Where in the World is Connie? travel blog

Osorno Cathedral

Old fort tower, now Historical Museum of Osorno

San Francisco Church in Osorno

Odeon Gazebo, Plaza de Armes


My flights back to Canada were originating in Santiago, but I'd already toured there and didn't really want to spend more time in the big city. So when my bus from Bariloche arrived in Osorno, what appeared to be one of the least developed cities in Chile, or at least of the ones I'd visited, I quickly decided that this would be the perfect place to spend my few remaining days.

I found a small hostel near the bus station, more like a boarding house actually as it seemed to attract longer-term Chilean businessmen and college students rather than tourists. The owners and other guests were beyond friendly, and although very basic the rooms were very clean. I will admit though, that I initially thought I heard rats in my room overnight but, finding no offending rodents at closer inspection (past midnight, pitch dark, heart pumping!) I deduced (read: did a bit of wishfully thinking!) that the noises were coming from the cats in the kitchen next door and not actually from within my walls!

It's quite likely that few foreign tourists visit Osorno as it could be viewed as somewhat short on the charm department. But I did manage to find a few interesting spots around town. More of my time though was spent chatting with locals and other hostel residents, in Spanish I might add. I had decided to donate some of my travel clothes before leaving South America (get rid of them here instead of hefting them home in my backpack) and had to explain to various market stall owners, recipients of the various items, that everything was still in good condition but I never actually wanted to see them EVER AGAIN after wearing them almost nonstop for the last year! I also got "interviewed" on the street by some cute junior high schoolgirls (likely because I was the only foreign tourist in town!) making some kind of video presentation to honor a significant anniversary of their school.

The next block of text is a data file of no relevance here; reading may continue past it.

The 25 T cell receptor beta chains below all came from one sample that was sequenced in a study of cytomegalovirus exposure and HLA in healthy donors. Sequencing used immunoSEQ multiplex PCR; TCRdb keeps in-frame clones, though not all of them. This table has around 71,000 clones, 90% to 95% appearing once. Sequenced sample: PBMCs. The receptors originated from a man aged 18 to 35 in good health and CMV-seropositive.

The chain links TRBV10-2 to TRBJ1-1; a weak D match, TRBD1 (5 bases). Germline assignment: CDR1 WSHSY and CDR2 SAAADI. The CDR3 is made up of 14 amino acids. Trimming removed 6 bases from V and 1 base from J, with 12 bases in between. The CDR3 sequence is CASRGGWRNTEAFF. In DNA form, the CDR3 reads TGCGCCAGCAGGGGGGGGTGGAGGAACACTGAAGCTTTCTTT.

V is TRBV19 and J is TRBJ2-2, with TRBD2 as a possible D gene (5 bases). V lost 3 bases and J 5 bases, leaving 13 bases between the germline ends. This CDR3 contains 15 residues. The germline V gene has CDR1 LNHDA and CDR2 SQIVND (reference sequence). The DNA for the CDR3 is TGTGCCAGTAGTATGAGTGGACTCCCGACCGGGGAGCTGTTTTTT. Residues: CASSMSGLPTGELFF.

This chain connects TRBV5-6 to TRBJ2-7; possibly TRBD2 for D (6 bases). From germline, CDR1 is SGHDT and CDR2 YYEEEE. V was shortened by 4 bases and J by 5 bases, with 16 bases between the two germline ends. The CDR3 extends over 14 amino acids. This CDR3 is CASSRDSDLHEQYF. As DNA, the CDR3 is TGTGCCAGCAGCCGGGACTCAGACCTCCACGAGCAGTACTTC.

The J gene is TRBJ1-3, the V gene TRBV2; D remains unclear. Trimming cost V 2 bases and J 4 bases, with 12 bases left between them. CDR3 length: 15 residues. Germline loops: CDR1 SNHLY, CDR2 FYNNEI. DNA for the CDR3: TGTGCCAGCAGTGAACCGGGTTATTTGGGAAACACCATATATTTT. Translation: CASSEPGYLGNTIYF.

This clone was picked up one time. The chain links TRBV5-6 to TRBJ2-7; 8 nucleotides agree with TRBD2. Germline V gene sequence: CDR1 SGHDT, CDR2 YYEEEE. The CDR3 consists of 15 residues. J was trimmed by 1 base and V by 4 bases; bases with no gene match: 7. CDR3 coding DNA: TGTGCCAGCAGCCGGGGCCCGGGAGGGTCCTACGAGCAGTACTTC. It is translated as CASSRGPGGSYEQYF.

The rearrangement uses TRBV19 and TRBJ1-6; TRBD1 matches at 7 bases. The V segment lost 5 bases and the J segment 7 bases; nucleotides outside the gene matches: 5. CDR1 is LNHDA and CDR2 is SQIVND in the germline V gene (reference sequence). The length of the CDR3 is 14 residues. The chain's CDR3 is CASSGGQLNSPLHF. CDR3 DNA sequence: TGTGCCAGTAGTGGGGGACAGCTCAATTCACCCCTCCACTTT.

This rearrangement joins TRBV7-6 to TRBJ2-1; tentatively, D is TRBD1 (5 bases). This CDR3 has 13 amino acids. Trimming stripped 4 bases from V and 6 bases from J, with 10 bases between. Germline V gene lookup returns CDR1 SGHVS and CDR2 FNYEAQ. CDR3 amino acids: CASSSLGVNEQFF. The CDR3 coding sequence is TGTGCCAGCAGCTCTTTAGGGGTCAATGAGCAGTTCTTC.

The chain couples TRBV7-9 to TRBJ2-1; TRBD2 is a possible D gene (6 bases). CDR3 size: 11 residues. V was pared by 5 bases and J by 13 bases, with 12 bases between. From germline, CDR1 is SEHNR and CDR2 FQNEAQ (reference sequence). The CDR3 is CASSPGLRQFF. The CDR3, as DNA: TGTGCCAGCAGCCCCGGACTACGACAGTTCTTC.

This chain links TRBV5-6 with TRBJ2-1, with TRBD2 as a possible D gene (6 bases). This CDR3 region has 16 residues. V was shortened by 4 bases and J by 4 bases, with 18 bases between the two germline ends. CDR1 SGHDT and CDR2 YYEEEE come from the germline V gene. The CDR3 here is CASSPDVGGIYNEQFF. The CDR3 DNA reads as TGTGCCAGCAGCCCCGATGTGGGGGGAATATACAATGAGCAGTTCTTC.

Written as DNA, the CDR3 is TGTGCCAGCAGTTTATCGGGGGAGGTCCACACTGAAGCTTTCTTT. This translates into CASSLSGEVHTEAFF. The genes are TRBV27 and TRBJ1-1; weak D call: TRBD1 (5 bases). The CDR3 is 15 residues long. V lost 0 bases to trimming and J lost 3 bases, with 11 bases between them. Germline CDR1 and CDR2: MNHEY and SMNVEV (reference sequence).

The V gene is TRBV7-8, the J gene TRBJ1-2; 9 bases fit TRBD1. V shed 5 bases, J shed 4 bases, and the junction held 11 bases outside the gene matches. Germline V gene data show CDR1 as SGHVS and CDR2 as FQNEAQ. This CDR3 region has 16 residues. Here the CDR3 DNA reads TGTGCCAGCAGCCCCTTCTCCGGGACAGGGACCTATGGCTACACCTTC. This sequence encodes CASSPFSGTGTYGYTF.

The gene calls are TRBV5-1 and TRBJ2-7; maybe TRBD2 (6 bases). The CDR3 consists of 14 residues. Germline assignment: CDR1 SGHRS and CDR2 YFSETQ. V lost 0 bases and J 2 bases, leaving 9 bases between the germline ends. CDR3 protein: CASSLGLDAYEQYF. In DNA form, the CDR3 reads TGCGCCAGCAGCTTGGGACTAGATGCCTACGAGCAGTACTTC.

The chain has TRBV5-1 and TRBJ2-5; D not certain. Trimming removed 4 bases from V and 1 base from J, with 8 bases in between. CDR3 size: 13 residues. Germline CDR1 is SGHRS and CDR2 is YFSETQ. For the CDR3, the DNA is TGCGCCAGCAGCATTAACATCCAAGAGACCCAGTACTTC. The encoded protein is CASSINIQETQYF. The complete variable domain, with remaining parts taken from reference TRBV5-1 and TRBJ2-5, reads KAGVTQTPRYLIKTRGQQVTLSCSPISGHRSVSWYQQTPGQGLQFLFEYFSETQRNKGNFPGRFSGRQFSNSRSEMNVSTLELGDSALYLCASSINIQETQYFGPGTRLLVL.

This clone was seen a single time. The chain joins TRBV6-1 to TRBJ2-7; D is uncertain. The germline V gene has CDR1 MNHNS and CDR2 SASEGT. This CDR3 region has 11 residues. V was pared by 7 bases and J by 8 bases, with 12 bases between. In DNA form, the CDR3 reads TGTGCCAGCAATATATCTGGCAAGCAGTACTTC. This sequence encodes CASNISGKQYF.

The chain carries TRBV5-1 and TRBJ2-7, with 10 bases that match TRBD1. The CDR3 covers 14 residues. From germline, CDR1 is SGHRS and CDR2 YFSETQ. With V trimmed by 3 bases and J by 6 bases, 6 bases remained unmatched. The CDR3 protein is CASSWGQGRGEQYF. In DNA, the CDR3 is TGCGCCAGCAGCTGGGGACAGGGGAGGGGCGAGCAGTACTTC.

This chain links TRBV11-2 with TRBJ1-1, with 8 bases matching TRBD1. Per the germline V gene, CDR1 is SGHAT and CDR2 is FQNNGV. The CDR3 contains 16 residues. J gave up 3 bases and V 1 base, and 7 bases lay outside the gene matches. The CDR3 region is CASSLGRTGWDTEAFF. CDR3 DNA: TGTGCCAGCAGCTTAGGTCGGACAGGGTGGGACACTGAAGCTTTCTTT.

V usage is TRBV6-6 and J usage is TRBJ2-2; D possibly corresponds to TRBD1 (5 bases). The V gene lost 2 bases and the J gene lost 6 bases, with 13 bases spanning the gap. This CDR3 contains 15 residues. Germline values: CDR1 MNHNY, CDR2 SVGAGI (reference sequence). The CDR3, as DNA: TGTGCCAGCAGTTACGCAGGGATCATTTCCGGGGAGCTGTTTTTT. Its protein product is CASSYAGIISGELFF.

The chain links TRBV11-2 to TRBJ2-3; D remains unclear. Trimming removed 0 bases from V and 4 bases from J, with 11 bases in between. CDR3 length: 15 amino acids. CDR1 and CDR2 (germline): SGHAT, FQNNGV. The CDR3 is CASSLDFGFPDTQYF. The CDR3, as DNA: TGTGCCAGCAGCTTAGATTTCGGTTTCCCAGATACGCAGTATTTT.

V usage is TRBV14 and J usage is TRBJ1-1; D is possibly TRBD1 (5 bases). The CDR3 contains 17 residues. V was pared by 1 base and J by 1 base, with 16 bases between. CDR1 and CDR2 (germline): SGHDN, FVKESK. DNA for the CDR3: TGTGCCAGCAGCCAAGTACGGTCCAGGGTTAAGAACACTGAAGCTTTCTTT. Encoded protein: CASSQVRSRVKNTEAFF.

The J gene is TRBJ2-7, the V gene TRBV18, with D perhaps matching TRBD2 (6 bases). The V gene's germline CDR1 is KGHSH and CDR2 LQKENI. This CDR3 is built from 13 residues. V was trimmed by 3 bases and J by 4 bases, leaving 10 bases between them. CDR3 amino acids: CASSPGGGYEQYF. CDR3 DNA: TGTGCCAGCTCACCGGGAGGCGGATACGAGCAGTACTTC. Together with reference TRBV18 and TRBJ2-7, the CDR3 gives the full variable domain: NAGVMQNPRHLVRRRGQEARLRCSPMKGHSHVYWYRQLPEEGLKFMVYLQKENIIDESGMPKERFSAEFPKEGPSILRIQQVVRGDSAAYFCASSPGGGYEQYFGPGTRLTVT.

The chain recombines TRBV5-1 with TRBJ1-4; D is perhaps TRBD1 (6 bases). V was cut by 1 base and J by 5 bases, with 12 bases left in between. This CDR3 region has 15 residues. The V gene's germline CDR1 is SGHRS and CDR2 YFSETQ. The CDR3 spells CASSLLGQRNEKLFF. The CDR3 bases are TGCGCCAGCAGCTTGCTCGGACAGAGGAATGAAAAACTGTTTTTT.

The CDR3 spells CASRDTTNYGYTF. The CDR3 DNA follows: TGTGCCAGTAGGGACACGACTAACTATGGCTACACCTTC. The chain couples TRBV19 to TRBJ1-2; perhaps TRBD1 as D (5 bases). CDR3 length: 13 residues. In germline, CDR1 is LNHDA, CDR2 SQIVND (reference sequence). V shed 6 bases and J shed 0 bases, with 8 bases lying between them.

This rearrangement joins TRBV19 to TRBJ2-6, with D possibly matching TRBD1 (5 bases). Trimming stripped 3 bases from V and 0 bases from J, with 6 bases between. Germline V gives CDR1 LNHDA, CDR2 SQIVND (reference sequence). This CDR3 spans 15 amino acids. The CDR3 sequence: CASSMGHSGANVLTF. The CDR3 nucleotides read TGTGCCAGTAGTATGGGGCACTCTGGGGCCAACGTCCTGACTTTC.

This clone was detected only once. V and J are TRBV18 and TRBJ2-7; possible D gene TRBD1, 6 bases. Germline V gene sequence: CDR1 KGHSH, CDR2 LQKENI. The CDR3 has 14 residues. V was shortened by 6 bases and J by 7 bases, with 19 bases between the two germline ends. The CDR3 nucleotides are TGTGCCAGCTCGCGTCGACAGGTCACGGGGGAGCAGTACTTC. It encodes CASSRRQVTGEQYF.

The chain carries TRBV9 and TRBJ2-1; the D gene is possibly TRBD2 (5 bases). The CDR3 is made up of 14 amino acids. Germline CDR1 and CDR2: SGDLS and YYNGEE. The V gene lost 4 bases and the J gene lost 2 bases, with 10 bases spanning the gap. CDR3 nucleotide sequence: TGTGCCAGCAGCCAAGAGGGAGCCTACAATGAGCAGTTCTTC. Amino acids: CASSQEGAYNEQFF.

One common theme developed out of my conversations with the hostel residents. They were mostly all working at jobs they didn't like, or taking classes that would put them in careers they didn't want, because they couldn't afford the university tuitions to help them develop their particular interests. One young lad, for instance, dreamed of taking computer training but had to work for a furniture manufacturer because he couldn't afford the US$5 per month tuition fees. Another young fella was an extremely bright and talented artist but couldn't afford the equally small tuition fees to attend art college, so instead was attending free government classes to work construction. I couldn't help but think, for possibly the millionth time this trip ... do people in North America realize how truly lucky they are??

Anyway, all too quickly I was saying goodbye to my new friends in Osorno and was catching an overnight bus for my 12 hour northbound journey to Santiago. And once I left Osorno, I felt like I was officially on the road home...



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